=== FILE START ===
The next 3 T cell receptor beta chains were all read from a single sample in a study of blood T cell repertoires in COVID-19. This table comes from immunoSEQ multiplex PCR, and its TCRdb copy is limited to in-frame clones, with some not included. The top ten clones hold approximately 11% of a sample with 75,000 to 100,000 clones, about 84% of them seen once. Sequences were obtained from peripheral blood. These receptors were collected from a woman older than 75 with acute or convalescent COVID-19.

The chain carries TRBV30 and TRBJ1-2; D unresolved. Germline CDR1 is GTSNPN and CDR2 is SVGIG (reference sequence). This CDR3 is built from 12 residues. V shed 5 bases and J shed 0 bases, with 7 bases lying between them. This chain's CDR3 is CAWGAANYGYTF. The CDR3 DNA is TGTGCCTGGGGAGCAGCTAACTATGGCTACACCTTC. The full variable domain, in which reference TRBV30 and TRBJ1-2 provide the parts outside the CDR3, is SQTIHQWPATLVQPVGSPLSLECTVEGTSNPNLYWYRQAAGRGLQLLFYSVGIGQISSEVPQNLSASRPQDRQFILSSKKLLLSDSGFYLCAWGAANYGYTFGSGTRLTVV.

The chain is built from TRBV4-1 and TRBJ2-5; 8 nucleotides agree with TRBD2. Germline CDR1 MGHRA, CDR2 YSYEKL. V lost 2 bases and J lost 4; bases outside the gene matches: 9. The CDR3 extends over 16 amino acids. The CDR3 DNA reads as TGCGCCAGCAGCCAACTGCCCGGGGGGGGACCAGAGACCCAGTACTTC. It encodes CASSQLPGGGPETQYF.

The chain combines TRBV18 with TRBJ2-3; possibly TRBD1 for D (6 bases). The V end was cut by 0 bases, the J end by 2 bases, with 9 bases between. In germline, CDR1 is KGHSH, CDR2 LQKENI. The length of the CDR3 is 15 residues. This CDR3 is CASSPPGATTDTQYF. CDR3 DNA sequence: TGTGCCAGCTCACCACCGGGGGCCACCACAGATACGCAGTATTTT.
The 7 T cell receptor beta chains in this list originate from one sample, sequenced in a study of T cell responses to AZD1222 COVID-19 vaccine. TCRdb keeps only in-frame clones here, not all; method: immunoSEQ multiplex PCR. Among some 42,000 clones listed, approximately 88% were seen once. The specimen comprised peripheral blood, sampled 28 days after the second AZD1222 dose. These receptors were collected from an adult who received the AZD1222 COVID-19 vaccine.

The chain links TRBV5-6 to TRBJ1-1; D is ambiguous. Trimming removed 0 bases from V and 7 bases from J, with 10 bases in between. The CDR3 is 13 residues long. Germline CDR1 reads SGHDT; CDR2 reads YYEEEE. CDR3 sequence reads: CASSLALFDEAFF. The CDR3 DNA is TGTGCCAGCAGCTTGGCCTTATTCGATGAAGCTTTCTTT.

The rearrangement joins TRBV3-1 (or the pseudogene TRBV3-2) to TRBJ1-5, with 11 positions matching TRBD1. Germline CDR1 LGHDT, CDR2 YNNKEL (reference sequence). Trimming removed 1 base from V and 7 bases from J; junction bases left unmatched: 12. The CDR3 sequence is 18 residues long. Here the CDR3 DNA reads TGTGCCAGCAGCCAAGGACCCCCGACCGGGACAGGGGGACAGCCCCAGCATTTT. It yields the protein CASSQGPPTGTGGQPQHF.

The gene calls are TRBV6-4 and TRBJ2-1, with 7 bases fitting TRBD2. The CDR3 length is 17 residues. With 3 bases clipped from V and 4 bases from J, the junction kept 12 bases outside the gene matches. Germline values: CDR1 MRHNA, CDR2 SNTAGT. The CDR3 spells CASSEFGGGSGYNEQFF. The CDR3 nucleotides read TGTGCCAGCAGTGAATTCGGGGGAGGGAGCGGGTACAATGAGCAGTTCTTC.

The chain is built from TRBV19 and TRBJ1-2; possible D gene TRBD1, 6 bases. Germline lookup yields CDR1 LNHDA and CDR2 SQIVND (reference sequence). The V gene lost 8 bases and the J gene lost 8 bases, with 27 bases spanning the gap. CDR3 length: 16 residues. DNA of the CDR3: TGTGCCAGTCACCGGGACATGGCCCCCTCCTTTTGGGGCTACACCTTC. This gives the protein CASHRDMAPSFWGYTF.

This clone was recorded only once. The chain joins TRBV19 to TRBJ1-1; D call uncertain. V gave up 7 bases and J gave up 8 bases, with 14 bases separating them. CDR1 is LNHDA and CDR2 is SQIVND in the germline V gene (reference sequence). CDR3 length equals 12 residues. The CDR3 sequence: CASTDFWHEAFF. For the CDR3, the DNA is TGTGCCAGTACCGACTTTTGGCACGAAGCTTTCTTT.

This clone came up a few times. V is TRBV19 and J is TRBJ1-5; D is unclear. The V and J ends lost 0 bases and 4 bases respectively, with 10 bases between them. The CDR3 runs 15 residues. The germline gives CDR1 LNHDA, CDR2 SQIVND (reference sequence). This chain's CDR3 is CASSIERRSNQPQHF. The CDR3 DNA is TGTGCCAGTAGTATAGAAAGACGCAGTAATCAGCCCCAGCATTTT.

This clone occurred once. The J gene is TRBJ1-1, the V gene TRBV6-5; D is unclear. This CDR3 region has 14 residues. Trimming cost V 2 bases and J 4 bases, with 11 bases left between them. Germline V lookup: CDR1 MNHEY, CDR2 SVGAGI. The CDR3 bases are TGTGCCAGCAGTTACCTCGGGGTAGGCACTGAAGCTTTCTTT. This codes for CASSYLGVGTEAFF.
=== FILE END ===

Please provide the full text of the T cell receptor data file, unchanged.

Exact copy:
The next 3 T cell receptor beta chains were all read from a single sample in a study of blood T cell repertoires in COVID-19. This table comes from immunoSEQ multiplex PCR, and its TCRdb copy is limited to in-frame clones, with some not included. The top ten clones hold approximately 11% of a sample with 75,000 to 100,000 clones, about 84% of them seen once. Sequences were obtained from peripheral blood. These receptors were collected from a woman older than 75 with acute or convalescent COVID-19.

The chain carries TRBV30 and TRBJ1-2; D unresolved. Germline CDR1 is GTSNPN and CDR2 is SVGIG (reference sequence). This CDR3 is built from 12 residues. V shed 5 bases and J shed 0 bases, with 7 bases lying between them. This chain's CDR3 is CAWGAANYGYTF. The CDR3 DNA is TGTGCCTGGGGAGCAGCTAACTATGGCTACACCTTC. The full variable domain, in which reference TRBV30 and TRBJ1-2 provide the parts outside the CDR3, is SQTIHQWPATLVQPVGSPLSLECTVEGTSNPNLYWYRQAAGRGLQLLFYSVGIGQISSEVPQNLSASRPQDRQFILSSKKLLLSDSGFYLCAWGAANYGYTFGSGTRLTVV.

The chain is built from TRBV4-1 and TRBJ2-5; 8 nucleotides agree with TRBD2. Germline CDR1 MGHRA, CDR2 YSYEKL. V lost 2 bases and J lost 4; bases outside the gene matches: 9. The CDR3 extends over 16 amino acids. The CDR3 DNA reads as TGCGCCAGCAGCCAACTGCCCGGGGGGGGACCAGAGACCCAGTACTTC. It encodes CASSQLPGGGPETQYF.

The chain combines TRBV18 with TRBJ2-3; possibly TRBD1 for D (6 bases). The V end was cut by 0 bases, the J end by 2 bases, with 9 bases between. In germline, CDR1 is KGHSH, CDR2 LQKENI. The length of the CDR3 is 15 residues. This CDR3 is CASSPPGATTDTQYF. CDR3 DNA sequence: TGTGCCAGCTCACCACCGGGGGCCACCACAGATACGCAGTATTTT.
The 7 T cell receptor beta chains in this list originate from one sample, sequenced in a study of T cell responses to AZD1222 COVID-19 vaccine. TCRdb keeps only in-frame clones here, not all; method: immunoSEQ multiplex PCR. Among some 42,000 clones listed, approximately 88% were seen once. The specimen comprised peripheral blood, sampled 28 days after the second AZD1222 dose. These receptors were collected from an adult who received the AZD1222 COVID-19 vaccine.

The chain links TRBV5-6 to TRBJ1-1; D is ambiguous. Trimming removed 0 bases from V and 7 bases from J, with 10 bases in between. The CDR3 is 13 residues long. Germline CDR1 reads SGHDT; CDR2 reads YYEEEE. CDR3 sequence reads: CASSLALFDEAFF. The CDR3 DNA is TGTGCCAGCAGCTTGGCCTTATTCGATGAAGCTTTCTTT.

The rearrangement joins TRBV3-1 (or the pseudogene TRBV3-2) to TRBJ1-5, with 11 positions matching TRBD1. Germline CDR1 LGHDT, CDR2 YNNKEL (reference sequence). Trimming removed 1 base from V and 7 bases from J; junction bases left unmatched: 12. The CDR3 sequence is 18 residues long. Here the CDR3 DNA reads TGTGCCAGCAGCCAAGGACCCCCGACCGGGACAGGGGGACAGCCCCAGCATTTT. It yields the protein CASSQGPPTGTGGQPQHF.

The gene calls are TRBV6-4 and TRBJ2-1, with 7 bases fitting TRBD2. The CDR3 length is 17 residues. With 3 bases clipped from V and 4 bases from J, the junction kept 12 bases outside the gene matches. Germline values: CDR1 MRHNA, CDR2 SNTAGT. The CDR3 spells CASSEFGGGSGYNEQFF. The CDR3 nucleotides read TGTGCCAGCAGTGAATTCGGGGGAGGGAGCGGGTACAATGAGCAGTTCTTC.

The chain is built from TRBV19 and TRBJ1-2; possible D gene TRBD1, 6 bases. Germline lookup yields CDR1 LNHDA and CDR2 SQIVND (reference sequence). The V gene lost 8 bases and the J gene lost 8 bases, with 27 bases spanning the gap. CDR3 length: 16 residues. DNA of the CDR3: TGTGCCAGTCACCGGGACATGGCCCCCTCCTTTTGGGGCTACACCTTC. This gives the protein CASHRDMAPSFWGYTF.

This clone was recorded only once. The chain joins TRBV19 to TRBJ1-1; D call uncertain. V gave up 7 bases and J gave up 8 bases, with 14 bases separating them. CDR1 is LNHDA and CDR2 is SQIVND in the germline V gene (reference sequence). CDR3 length equals 12 residues. The CDR3 sequence: CASTDFWHEAFF. For the CDR3, the DNA is TGTGCCAGTACCGACTTTTGGCACGAAGCTTTCTTT.

This clone came up a few times. V is TRBV19 and J is TRBJ1-5; D is unclear. The V and J ends lost 0 bases and 4 bases respectively, with 10 bases between them. The CDR3 runs 15 residues. The germline gives CDR1 LNHDA, CDR2 SQIVND (reference sequence). This chain's CDR3 is CASSIERRSNQPQHF. The CDR3 DNA is TGTGCCAGTAGTATAGAAAGACGCAGTAATCAGCCCCAGCATTTT.

This clone occurred once. The J gene is TRBJ1-1, the V gene TRBV6-5; D is unclear. This CDR3 region has 14 residues. Trimming cost V 2 bases and J 4 bases, with 11 bases left between them. Germline V lookup: CDR1 MNHEY, CDR2 SVGAGI. The CDR3 bases are TGTGCCAGCAGTTACCTCGGGGTAGGCACTGAAGCTTTCTTT. This codes for CASSYLGVGTEAFF.